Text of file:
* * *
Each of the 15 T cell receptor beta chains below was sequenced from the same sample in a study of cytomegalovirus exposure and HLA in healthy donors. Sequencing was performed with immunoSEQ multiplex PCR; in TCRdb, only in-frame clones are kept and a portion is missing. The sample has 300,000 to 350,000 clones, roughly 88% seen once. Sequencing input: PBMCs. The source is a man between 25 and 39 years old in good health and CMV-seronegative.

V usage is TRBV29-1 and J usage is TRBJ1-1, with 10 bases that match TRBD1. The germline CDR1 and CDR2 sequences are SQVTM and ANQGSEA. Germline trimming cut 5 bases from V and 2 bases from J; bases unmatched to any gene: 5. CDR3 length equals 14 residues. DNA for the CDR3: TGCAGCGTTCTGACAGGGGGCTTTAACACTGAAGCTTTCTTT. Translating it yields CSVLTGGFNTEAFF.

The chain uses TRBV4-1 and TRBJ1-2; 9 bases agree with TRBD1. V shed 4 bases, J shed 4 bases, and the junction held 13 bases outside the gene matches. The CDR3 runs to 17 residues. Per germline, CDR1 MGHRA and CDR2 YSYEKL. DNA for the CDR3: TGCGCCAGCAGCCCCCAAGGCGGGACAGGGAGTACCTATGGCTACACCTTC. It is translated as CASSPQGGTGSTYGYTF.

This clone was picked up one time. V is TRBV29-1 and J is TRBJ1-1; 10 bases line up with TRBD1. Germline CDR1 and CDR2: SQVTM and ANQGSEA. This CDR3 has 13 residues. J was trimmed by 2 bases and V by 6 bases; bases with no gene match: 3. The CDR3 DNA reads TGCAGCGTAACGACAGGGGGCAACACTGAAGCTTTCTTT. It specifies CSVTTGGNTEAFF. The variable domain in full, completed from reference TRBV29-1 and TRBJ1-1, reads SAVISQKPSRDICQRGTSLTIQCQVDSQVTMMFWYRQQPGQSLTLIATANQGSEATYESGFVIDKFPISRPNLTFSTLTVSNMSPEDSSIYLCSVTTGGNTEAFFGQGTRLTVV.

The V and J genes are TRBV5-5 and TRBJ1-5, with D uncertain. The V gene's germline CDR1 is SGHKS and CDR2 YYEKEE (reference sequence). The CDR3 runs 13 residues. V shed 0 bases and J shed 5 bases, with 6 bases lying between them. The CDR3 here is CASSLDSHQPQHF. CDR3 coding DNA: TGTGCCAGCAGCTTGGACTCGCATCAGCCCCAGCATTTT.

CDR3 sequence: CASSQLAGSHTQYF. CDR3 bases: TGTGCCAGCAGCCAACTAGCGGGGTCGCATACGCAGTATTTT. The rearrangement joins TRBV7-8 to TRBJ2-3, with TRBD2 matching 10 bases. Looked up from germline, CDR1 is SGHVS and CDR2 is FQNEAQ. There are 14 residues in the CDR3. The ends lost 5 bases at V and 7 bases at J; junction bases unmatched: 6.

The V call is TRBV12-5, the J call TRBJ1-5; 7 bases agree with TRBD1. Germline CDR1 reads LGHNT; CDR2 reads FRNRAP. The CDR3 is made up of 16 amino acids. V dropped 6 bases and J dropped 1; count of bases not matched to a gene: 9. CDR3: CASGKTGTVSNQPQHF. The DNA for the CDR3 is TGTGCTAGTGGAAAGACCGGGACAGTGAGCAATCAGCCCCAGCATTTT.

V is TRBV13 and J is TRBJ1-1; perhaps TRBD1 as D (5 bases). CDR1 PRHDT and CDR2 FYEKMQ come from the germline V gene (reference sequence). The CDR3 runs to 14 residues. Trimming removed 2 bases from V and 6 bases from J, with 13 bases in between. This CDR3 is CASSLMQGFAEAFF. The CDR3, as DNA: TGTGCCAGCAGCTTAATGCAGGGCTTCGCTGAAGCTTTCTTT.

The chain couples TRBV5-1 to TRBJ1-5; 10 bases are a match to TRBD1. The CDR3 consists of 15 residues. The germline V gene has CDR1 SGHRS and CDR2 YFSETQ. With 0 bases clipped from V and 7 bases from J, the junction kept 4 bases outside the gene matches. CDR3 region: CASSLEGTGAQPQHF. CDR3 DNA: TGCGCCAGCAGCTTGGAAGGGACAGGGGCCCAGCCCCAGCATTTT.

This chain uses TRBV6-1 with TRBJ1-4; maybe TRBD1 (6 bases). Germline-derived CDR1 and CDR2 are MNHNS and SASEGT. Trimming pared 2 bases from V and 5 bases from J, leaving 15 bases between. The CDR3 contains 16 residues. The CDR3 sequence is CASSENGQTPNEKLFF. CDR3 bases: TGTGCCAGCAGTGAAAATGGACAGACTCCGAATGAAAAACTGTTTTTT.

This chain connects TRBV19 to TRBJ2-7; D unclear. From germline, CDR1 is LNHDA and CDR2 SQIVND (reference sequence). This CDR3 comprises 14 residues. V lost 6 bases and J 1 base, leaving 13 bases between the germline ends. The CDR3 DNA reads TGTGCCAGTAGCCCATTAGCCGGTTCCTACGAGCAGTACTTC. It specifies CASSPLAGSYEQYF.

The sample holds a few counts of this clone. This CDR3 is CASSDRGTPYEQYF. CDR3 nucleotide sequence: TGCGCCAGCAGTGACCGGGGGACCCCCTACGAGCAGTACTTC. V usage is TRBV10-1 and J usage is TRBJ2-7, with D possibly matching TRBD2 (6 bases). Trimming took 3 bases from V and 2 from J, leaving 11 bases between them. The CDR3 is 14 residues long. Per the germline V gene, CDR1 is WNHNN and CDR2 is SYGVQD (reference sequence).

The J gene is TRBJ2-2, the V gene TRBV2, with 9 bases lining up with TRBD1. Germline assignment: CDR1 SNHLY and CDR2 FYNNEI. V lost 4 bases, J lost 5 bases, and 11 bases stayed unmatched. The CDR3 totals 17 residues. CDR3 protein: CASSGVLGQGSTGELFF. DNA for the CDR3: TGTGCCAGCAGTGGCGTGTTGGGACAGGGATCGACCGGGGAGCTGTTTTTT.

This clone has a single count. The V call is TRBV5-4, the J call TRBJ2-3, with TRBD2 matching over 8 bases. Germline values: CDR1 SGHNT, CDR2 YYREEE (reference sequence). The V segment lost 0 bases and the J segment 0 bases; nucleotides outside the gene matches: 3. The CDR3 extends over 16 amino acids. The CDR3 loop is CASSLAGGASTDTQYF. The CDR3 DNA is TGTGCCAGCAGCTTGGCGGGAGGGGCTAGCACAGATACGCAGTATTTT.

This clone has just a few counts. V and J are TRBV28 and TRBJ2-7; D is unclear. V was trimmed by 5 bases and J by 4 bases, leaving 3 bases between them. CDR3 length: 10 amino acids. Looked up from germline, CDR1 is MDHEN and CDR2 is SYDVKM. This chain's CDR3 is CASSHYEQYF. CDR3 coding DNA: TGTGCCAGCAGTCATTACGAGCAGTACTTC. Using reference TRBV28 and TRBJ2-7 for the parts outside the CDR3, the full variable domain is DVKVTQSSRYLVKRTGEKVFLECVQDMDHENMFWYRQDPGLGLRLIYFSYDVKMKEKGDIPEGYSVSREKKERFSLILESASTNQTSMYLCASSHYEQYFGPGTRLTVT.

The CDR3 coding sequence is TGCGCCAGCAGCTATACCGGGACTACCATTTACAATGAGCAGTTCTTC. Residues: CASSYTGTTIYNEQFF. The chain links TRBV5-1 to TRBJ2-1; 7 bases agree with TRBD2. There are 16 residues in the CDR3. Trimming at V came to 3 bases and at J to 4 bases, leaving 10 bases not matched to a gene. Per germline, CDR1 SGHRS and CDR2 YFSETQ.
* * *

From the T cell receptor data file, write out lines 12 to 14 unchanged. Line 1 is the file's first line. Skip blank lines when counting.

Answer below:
The sample holds a few counts of this clone. This CDR3 is CASSDRGTPYEQYF. CDR3 nucleotide sequence: TGCGCCAGCAGTGACCGGGGGACCCCCTACGAGCAGTACTTC. V usage is TRBV10-1 and J usage is TRBJ2-7, with D possibly matching TRBD2 (6 bases). Trimming took 3 bases from V and 2 from J, leaving 11 bases between them. The CDR3 is 14 residues long. Per the germline V gene, CDR1 is WNHNN and CDR2 is SYGVQD (reference sequence).

The J gene is TRBJ2-2, the V gene TRBV2, with 9 bases lining up with TRBD1. Germline assignment: CDR1 SNHLY and CDR2 FYNNEI. V lost 4 bases, J lost 5 bases, and 11 bases stayed unmatched. The CDR3 totals 17 residues. CDR3 protein: CASSGVLGQGSTGELFF. DNA for the CDR3: TGTGCCAGCAGTGGCGTGTTGGGACAGGGATCGACCGGGGAGCTGTTTTTT.

This clone has a single count. The V call is TRBV5-4, the J call TRBJ2-3, with TRBD2 matching over 8 bases. Germline values: CDR1 SGHNT, CDR2 YYREEE (reference sequence). The V segment lost 0 bases and the J segment 0 bases; nucleotides outside the gene matches: 3. The CDR3 extends over 16 amino acids. The CDR3 loop is CASSLAGGASTDTQYF. The CDR3 DNA is TGTGCCAGCAGCTTGGCGGGAGGGGCTAGCACAGATACGCAGTATTTT.